China / Society

A blend of tradition and style

By Zheng Xin (China Daily) Updated: 2013-01-04 09:19

A blend of tradition and style

A man plays with his grandson at Dongsi Station on Line 6 on Sunday. Li Wen / Xinhua

If you ever regarded Beijing's subway system as just a humdrum expressway with all its stations largely identical except for their nameplates, think again.

The subway's new Line 6, which started operating on Dec 30, will provide passengers with a brand new experience as well greatly easing the ever-growing traffic on the system as a whole.

Commuters are being promised they will instantly appreciate the look of the new line's stops.

"In each station we have tried to reproduce the images and impressions from 30 meters above them," said Zhang Yang, design director of Shenzhen Guangtian Decoration Group Co Ltd, explaining that the cultural characteristics of the parts of the city the line passes under have influenced how each station has been designed.

"Most of the artistic designs refer to the landscape right above a particular station, so commuters will be able to figure exactly where they are."

Line 6 passes through various parts of the city, presenting very different styles, from prosperous metropolitan areas to historic sites, to the central business district.

"Most of the stations at the eastern end of Line 6 are decorated in azulejo - a form of Portuguese painted, tin-glazed, ceramic tilework - and other colored bricks that form into designs showing blue waves, flowers and pink petals, creating a vibrant, youthful flair," said Zhang.

A blend of tradition and style

People walk past Peking Opera style decoration at Chegongzhuang Station on Line 6 on Sunday. Wei Xiaohao / for China Daily

As the line travels west toward the inner city, and its historic districts and cultural sites, different building materials take over, including antique flower windows, decorated archways and double-eave roofs.

"You are reminded of an older city, of hutong and quadrangle courtyards, traditional gray brick and other older styles," said Zhang.

Commuters are then shifted from historical surroundings to more modern communities, dominated with red brick designs.

"As the decoration changes, passengers are well aware the train is moving into a different part of the city above," added Zhang, emphasizing that each station has its own personality, almost.

Nanluoguxiang Station, for instance, features herringbone slope crests and maroon wingceltis bars, reminding travelers of hutong and their narrow lanes and courtyards.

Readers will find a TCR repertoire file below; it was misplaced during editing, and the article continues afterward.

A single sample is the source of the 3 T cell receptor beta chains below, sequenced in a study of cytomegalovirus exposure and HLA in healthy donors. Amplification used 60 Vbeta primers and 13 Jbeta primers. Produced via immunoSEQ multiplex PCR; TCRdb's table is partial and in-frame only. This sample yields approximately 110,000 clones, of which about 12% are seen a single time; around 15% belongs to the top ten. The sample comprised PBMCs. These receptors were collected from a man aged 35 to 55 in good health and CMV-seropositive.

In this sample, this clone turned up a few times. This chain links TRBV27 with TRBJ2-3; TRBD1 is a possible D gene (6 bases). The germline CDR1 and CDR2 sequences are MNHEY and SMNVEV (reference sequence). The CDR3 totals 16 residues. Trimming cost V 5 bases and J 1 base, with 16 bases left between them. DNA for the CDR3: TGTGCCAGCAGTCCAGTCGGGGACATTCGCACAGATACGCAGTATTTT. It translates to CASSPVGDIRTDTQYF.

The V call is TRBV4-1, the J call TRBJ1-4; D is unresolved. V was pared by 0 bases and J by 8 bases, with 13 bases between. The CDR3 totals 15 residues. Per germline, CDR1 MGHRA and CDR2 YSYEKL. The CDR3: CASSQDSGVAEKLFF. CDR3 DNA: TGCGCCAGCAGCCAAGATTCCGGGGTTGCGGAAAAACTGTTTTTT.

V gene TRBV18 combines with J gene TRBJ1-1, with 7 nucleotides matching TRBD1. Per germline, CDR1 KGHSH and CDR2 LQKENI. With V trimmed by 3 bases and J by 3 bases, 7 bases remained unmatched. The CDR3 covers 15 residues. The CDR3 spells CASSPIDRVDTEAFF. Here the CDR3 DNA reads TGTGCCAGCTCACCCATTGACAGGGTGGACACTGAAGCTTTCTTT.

At Beihai North Station, a band of artificial glazed-tile twists and turns sketch the contours of double-hipped roofs and imperial gardens.

But it's not just the decoration which presented the new line's planners with significant challenges - its building too was often restricted by complicated environmental and geological conditions, the discovery of cultural relics, water pipes and electricity cables.

Dongsi Station, at 34 meters deep, for example, had to have 235 wells dug around it to prevent water seepage, said Zhuo Linjian, a technical supervisor on the project.

"The construction team overcame numerous difficulties," he said.

"With complex electric wiring, cables, and other circuits in the ground above, and complicated underground geological conditions, the new line was a real challenge."

Because of the sometimes complicated geological conditions, most of the platforms are of irregular, but surprising shapes.

"We had to take into consideration existing stations underground, while making room for the new ones," he added.

However, designers insist the strange shapes of the stations also add charm.

"Chaoyangmen Station, for instance, is designed into an arch, to avoid the circuits buried above it," added Zhang.

"But eventually it represented perfect design, with refined, soft, mild lines, which represent its name perfectly, as it translates to 'the rising sun'."

In addition, this is also the first time that Beijing has designed wedge-shaped stations on its subway system, which planners hope will also help with the problem of intense passenger flows.

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